22 Aug 2022 Real Estate Like-Kind Exchange
Authored by Haynie & Company Senior Tax Manager Greg Ward, CPA
Taxes on Real Estate Sales
For taxpayers that invest in real estate or use real property in a business, gain recognition on the sale of that property can be a major concern. Sales generally force taxpayers to recognize value appreciation and incur a tax liability. A taxpayer may experience equity gains from holding the property while simultaneously reducing their cost basis in the property through depreciation expense each year. Whatever the case may be, all real estate owners should be aware of the opportunities available through like-kind exchanges and Section 1031.
What is a Like-Kind Exchange
The IRS allows taxpayers to defer the recognition of gain on investment or business real estate, as long as it is exchanged for property of a similar type. In place of recognizing a gain on the old parcel and treating the new property purchase as a fresh transaction, the taxable impacts of the two events are combined on a single form. The result is an adjustment to the cost basis of the new property. The taxpayer avoids the taxable event in the current year and accepts a reduced basis for depreciation going forward. This nonrecognition of gain benefit was also previously available for personal property beyond real estate (furniture, vehicles, etc.). That element of like-kind exchange was eliminated starting in 2018, leaving just the real estate option.
The “like-kind” test for parcels is interpreted broadly. Two pieces of property can be considered to have the same nature or character, even if they reflect different grades or valuations. Real estate can also be improved or unimproved and still pass this test. Multiple building parcels can be swapped for a single piece of land, or any combination thereof. Property can be sold and then acquired in a standard exchange, or the order can be inverted in a reverse exchange. Interests in real property held through a partnership can be exchanged for personally owned real estate.
Key disqualifying factors to consider:
- Domestic real property is not like-kind to foreign real property.
- Improvements that are conveyed without land are not like-kind to land.
- The taxpayer can never have access to the proceeds from the original sale, or the like-kind exchange will be invalid. The best practice is to employ a 3rd party exchange facilitator (Qualified Intermediary) that handles the closing transactions and cash custody on behalf of the taxpayer. The selection of a qualified and reputable Intermediary is crucial.
- There are time limits for the process. The replacement property must be identified within 45 days after the old property is sold. It must then be acquired within 180 days.
- Personal residences do not qualify unless there is a history of partial business use.
- The nonrecognition treatment does not extend to transactions that involve multiple asset categories. Any sale consideration outside of the like-kind real property categories (such as cash or a vehicle) is considered “boot” and creates a separate taxable event for the value involved. An example would be $20,000 in cash thrown in on top of a swap.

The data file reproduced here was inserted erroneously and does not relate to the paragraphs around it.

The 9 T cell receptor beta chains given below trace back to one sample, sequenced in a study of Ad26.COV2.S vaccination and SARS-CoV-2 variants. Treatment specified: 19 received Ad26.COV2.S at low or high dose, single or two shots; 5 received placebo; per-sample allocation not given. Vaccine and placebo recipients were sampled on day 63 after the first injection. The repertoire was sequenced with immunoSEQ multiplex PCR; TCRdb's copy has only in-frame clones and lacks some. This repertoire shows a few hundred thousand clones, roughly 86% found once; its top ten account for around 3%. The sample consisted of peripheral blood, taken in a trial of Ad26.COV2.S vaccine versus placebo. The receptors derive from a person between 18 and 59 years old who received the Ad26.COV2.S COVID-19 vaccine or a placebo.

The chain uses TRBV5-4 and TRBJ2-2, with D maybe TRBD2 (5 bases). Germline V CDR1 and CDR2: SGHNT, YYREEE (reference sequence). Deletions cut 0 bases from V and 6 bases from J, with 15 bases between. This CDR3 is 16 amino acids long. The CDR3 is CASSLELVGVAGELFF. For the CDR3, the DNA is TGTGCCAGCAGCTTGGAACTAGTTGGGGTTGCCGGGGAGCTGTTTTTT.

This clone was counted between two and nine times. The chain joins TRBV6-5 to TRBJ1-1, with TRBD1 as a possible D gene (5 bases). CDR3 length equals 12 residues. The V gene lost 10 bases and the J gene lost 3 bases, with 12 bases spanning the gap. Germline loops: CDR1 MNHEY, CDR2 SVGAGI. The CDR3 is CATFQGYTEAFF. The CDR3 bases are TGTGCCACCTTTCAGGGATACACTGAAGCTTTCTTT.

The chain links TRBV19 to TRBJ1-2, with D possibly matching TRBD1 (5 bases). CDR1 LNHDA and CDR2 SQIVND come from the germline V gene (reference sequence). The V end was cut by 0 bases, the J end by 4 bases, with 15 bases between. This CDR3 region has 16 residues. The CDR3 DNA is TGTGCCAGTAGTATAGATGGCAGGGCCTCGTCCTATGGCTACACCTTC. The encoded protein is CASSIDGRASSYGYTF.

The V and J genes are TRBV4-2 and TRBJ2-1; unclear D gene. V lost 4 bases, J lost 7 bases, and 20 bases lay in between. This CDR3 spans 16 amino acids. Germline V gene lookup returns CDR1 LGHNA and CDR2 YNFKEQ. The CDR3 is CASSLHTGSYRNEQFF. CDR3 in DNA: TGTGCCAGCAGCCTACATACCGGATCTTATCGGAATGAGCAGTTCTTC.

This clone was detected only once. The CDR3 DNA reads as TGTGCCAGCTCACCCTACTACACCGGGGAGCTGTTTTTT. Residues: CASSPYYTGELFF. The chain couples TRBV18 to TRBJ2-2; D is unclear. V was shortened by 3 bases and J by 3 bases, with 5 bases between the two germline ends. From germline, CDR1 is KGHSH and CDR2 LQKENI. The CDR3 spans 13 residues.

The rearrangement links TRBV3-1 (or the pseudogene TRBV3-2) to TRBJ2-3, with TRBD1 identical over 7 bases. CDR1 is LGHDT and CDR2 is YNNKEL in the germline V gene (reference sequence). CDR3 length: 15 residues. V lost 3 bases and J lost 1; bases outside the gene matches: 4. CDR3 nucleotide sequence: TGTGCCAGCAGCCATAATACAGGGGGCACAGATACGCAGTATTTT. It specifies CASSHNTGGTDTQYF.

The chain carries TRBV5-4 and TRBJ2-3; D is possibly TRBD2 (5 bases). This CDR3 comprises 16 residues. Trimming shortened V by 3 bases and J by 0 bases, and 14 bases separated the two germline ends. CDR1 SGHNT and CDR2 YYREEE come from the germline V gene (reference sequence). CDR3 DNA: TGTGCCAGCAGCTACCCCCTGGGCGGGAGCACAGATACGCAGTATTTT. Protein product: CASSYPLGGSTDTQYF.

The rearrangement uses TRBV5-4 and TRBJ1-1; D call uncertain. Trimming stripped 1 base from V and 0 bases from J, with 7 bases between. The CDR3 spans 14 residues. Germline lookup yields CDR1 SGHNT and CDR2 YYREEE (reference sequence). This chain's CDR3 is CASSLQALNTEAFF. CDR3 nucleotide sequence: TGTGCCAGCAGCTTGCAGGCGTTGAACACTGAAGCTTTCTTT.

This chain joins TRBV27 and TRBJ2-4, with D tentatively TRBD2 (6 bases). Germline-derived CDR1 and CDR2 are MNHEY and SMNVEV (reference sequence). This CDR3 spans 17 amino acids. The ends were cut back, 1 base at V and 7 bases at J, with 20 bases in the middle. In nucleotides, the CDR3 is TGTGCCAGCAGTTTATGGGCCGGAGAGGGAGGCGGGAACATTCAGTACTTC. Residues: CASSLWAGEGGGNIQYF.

- Related party sales are generally not eligible for like-kind deferral. The IRS reviews these closely and requires an explanation for why the swap is not just a tax avoidance scheme.
The IRS recognizes that most real estate contains “incidental personal property” – standard items that typically transfer with real property (appliances, certain furniture, etc.). As long as the fair market value of this personal property does not exceed 15% of the fair market value of the replacement real estate, the inclusion of those items in the exchange will not lead to gain recognition.
Long-term Tax Benefits
Utilizing like-kind exchanges can allow for more impactful use of other tax benefits. For example, consider a taxpayer that has completed four like-kind exchanges, chained together over the years as their ownership has transferred from one property to the next. They have avoided gain recognition at four separate sale events in their lifetime, with each time further reducing the available cost basis in the newly purchased property. The taxpayer now holds the fourth parcel worth $750,000; due to previous exchanges and deferred gain amounts, their cost basis could be at or near $0. If the taxpayer sold the property, the taxable gain would be difficult to stomach – the full $750,000. However, if that taxpayer holds the property until death, their heirs will receive a “step-up” in cost basis to the fair market value as of the date of death. Effectively, no taxable gain will need to be recognized by any taxpayers for these four transactions if the heirs then promptly sell the property.
Like-kind exchanges provide a uniquely powerful deferral benefit that applies to the most valuable asset class. Given the large potential tax pitfalls associated with real estate transactions, we recommend checking with your CPA before proceeding with any like-kind exchange plans.
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